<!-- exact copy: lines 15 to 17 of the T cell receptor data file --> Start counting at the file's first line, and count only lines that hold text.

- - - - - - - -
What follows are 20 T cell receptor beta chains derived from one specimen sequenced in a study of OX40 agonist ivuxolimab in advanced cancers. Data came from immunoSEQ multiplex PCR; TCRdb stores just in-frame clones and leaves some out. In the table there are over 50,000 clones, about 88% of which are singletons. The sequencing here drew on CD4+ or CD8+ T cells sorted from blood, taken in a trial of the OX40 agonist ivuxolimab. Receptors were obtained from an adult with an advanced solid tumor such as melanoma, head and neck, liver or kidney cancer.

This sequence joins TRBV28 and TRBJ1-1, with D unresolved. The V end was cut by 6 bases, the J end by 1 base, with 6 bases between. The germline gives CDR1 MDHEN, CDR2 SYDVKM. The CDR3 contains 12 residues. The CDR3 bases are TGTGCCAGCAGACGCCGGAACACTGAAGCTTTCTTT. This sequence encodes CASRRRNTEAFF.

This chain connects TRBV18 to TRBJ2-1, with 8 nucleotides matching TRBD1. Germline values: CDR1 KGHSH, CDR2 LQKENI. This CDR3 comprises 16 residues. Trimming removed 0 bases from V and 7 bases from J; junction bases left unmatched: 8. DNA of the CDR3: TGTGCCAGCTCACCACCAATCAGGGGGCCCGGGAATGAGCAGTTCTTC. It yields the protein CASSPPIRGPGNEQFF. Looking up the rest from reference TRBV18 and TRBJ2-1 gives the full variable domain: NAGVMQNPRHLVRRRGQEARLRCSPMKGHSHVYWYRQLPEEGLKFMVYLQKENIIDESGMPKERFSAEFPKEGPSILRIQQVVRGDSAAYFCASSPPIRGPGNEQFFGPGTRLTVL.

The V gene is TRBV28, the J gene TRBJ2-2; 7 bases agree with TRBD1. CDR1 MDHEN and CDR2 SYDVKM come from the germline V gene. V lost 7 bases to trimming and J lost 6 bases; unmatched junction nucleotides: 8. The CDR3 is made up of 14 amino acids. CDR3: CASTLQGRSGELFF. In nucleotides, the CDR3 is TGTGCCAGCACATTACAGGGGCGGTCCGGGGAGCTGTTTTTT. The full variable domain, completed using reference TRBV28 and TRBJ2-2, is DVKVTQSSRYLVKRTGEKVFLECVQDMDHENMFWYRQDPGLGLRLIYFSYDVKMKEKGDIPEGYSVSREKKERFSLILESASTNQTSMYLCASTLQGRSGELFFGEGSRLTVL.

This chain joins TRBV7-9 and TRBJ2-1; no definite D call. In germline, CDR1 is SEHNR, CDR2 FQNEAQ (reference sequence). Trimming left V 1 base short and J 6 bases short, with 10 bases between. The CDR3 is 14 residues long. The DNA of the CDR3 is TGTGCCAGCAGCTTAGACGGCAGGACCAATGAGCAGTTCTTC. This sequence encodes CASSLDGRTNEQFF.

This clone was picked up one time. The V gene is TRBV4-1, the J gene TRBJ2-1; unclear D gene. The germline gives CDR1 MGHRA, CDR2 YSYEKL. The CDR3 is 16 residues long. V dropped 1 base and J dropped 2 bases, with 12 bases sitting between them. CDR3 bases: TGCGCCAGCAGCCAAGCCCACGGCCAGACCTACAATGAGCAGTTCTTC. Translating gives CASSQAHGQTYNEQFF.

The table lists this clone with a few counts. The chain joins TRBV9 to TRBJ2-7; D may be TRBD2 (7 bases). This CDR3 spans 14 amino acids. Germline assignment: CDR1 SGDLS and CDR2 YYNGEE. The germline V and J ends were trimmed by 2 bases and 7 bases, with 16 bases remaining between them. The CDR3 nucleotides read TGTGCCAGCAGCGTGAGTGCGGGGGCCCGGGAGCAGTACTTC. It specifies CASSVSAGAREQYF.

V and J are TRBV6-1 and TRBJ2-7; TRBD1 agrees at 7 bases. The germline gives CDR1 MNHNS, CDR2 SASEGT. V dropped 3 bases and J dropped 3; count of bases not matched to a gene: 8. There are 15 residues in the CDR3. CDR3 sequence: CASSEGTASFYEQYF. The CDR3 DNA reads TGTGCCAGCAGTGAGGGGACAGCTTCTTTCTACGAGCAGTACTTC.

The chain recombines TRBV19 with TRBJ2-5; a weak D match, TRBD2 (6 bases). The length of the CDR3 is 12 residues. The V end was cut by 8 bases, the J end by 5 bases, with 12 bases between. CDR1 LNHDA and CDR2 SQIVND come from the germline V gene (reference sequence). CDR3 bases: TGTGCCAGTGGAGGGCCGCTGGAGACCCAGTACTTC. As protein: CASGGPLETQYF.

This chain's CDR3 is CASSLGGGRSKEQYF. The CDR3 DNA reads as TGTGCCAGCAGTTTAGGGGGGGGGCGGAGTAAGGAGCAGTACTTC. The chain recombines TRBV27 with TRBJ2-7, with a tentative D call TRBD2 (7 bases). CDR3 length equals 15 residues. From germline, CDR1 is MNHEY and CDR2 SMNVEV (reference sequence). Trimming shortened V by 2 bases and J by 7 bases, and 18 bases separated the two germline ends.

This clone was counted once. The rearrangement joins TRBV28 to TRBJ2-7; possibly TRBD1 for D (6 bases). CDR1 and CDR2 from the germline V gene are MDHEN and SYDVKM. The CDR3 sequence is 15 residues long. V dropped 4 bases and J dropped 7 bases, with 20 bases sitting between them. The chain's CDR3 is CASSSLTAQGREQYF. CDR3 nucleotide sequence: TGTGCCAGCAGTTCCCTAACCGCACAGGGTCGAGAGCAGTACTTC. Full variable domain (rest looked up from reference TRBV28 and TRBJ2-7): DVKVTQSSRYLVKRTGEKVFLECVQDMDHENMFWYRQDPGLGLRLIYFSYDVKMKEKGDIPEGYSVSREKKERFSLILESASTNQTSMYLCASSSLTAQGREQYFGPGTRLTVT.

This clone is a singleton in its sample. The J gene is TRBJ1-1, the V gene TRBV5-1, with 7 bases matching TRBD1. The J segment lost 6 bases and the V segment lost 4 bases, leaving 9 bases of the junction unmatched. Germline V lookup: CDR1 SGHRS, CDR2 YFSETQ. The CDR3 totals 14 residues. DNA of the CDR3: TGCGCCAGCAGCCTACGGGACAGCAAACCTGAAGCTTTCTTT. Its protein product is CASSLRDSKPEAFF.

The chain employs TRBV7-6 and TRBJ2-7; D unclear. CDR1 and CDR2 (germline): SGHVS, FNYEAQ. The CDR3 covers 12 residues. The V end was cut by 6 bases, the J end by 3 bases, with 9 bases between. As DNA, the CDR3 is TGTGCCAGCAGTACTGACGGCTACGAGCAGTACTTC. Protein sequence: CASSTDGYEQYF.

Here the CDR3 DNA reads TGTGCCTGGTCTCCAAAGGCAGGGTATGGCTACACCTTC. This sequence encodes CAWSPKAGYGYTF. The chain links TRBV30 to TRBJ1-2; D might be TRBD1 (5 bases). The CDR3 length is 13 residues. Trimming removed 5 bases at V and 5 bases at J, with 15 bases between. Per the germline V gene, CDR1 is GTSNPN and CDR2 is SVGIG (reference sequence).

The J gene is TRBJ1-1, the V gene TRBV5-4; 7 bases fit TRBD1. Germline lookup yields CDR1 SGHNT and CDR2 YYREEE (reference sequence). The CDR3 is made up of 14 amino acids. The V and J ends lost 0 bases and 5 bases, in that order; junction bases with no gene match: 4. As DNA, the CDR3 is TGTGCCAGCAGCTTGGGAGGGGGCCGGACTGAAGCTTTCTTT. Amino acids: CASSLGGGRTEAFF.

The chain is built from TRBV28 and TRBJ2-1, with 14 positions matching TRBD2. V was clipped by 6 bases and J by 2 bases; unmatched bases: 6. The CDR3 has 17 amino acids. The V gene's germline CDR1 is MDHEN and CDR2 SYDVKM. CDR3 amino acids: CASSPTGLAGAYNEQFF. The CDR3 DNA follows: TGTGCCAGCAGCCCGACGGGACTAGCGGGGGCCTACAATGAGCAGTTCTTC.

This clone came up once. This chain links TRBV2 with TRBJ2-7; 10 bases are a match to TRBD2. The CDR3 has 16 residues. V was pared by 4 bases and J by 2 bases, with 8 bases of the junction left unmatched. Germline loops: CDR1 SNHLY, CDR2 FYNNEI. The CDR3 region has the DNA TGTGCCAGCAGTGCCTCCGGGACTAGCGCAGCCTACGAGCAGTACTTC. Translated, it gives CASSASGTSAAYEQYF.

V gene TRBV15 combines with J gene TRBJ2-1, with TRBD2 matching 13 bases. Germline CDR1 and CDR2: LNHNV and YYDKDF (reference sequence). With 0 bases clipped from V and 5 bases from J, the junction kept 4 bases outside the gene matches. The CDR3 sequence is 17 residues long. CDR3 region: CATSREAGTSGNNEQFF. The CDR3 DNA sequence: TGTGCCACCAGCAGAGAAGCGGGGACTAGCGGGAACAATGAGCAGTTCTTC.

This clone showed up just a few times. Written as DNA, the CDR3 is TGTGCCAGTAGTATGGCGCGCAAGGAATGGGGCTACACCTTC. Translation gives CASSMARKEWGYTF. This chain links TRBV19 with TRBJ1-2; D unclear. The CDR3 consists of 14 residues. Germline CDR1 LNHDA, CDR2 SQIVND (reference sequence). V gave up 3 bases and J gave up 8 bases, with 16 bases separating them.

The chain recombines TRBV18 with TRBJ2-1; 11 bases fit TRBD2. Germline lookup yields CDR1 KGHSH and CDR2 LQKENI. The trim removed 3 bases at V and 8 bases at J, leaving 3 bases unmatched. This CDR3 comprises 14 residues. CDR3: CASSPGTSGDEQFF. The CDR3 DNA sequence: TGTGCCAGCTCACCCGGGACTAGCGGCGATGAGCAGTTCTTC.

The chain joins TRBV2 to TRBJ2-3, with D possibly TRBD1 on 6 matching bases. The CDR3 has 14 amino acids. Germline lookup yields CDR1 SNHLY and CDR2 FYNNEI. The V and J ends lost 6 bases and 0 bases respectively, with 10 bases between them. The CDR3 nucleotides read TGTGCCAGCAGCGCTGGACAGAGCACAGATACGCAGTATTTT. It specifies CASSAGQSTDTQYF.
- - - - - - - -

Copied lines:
The J gene is TRBJ1-1, the V gene TRBV5-4; 7 bases fit TRBD1. Germline lookup yields CDR1 SGHNT and CDR2 YYREEE (reference sequence). The CDR3 is made up of 14 amino acids. The V and J ends lost 0 bases and 5 bases, in that order; junction bases with no gene match: 4. As DNA, the CDR3 is TGTGCCAGCAGCTTGGGAGGGGGCCGGACTGAAGCTTTCTTT. Amino acids: CASSLGGGRTEAFF.

The chain is built from TRBV28 and TRBJ2-1, with 14 positions matching TRBD2. V was clipped by 6 bases and J by 2 bases; unmatched bases: 6. The CDR3 has 17 amino acids. The V gene's germline CDR1 is MDHEN and CDR2 SYDVKM. CDR3 amino acids: CASSPTGLAGAYNEQFF. The CDR3 DNA follows: TGTGCCAGCAGCCCGACGGGACTAGCGGGGGCCTACAATGAGCAGTTCTTC.

This clone came up once. This chain links TRBV2 with TRBJ2-7; 10 bases are a match to TRBD2. The CDR3 has 16 residues. V was pared by 4 bases and J by 2 bases, with 8 bases of the junction left unmatched. Germline loops: CDR1 SNHLY, CDR2 FYNNEI. The CDR3 region has the DNA TGTGCCAGCAGTGCCTCCGGGACTAGCGCAGCCTACGAGCAGTACTTC. Translated, it gives CASSASGTSAAYEQYF.